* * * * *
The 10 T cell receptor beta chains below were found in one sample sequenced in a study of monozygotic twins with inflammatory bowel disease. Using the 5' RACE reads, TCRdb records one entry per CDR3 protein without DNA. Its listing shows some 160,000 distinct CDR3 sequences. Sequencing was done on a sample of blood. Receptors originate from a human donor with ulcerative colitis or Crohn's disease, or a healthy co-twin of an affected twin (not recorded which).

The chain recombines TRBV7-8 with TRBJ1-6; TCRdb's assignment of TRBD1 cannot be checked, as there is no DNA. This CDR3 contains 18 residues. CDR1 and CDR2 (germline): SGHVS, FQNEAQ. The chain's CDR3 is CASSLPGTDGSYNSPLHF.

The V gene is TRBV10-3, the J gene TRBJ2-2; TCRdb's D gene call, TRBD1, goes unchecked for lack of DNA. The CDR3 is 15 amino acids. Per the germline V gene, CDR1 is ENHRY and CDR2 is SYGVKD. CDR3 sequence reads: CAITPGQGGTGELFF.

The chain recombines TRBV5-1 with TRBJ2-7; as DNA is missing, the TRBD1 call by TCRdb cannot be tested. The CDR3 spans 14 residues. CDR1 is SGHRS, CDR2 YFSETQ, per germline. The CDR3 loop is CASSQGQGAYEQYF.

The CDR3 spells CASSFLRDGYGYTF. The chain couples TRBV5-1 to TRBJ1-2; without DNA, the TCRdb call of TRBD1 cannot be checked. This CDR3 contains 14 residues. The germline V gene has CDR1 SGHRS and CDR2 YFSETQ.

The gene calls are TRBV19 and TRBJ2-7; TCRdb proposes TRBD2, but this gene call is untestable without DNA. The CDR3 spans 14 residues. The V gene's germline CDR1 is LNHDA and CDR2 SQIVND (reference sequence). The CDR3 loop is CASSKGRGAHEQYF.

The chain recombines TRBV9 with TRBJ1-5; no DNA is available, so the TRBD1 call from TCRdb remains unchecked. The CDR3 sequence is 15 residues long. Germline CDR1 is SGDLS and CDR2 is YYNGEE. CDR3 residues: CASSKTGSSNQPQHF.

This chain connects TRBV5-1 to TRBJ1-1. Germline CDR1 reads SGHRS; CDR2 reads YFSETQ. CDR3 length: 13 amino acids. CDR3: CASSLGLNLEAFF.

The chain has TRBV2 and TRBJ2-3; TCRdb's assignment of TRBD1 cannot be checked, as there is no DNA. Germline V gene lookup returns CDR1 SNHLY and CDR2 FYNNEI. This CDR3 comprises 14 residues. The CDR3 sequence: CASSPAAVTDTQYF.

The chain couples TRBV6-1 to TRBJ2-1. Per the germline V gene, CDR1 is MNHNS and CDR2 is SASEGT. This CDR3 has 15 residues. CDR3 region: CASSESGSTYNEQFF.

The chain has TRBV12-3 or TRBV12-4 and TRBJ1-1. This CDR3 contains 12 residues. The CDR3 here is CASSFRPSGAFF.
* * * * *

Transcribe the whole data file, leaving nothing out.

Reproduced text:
The 10 T cell receptor beta chains below were found in one sample sequenced in a study of monozygotic twins with inflammatory bowel disease. Using the 5' RACE reads, TCRdb records one entry per CDR3 protein without DNA. Its listing shows some 160,000 distinct CDR3 sequences. Sequencing was done on a sample of blood. Receptors originate from a human donor with ulcerative colitis or Crohn's disease, or a healthy co-twin of an affected twin (not recorded which).

The chain recombines TRBV7-8 with TRBJ1-6; TCRdb's assignment of TRBD1 cannot be checked, as there is no DNA. This CDR3 contains 18 residues. CDR1 and CDR2 (germline): SGHVS, FQNEAQ. The chain's CDR3 is CASSLPGTDGSYNSPLHF.

The V gene is TRBV10-3, the J gene TRBJ2-2; TCRdb's D gene call, TRBD1, goes unchecked for lack of DNA. The CDR3 is 15 amino acids. Per the germline V gene, CDR1 is ENHRY and CDR2 is SYGVKD. CDR3 sequence reads: CAITPGQGGTGELFF.

The chain recombines TRBV5-1 with TRBJ2-7; as DNA is missing, the TRBD1 call by TCRdb cannot be tested. The CDR3 spans 14 residues. CDR1 is SGHRS, CDR2 YFSETQ, per germline. The CDR3 loop is CASSQGQGAYEQYF.

The CDR3 spells CASSFLRDGYGYTF. The chain couples TRBV5-1 to TRBJ1-2; without DNA, the TCRdb call of TRBD1 cannot be checked. This CDR3 contains 14 residues. The germline V gene has CDR1 SGHRS and CDR2 YFSETQ.

The gene calls are TRBV19 and TRBJ2-7; TCRdb proposes TRBD2, but this gene call is untestable without DNA. The CDR3 spans 14 residues. The V gene's germline CDR1 is LNHDA and CDR2 SQIVND (reference sequence). The CDR3 loop is CASSKGRGAHEQYF.

The chain recombines TRBV9 with TRBJ1-5; no DNA is available, so the TRBD1 call from TCRdb remains unchecked. The CDR3 sequence is 15 residues long. Germline CDR1 is SGDLS and CDR2 is YYNGEE. CDR3 residues: CASSKTGSSNQPQHF.

This chain connects TRBV5-1 to TRBJ1-1. Germline CDR1 reads SGHRS; CDR2 reads YFSETQ. CDR3 length: 13 amino acids. CDR3: CASSLGLNLEAFF.

The chain has TRBV2 and TRBJ2-3; TCRdb's assignment of TRBD1 cannot be checked, as there is no DNA. Germline V gene lookup returns CDR1 SNHLY and CDR2 FYNNEI. This CDR3 comprises 14 residues. The CDR3 sequence: CASSPAAVTDTQYF.

The chain couples TRBV6-1 to TRBJ2-1. Per the germline V gene, CDR1 is MNHNS and CDR2 is SASEGT. This CDR3 has 15 residues. CDR3 region: CASSESGSTYNEQFF.

The chain has TRBV12-3 or TRBV12-4 and TRBJ1-1. This CDR3 contains 12 residues. The CDR3 here is CASSFRPSGAFF.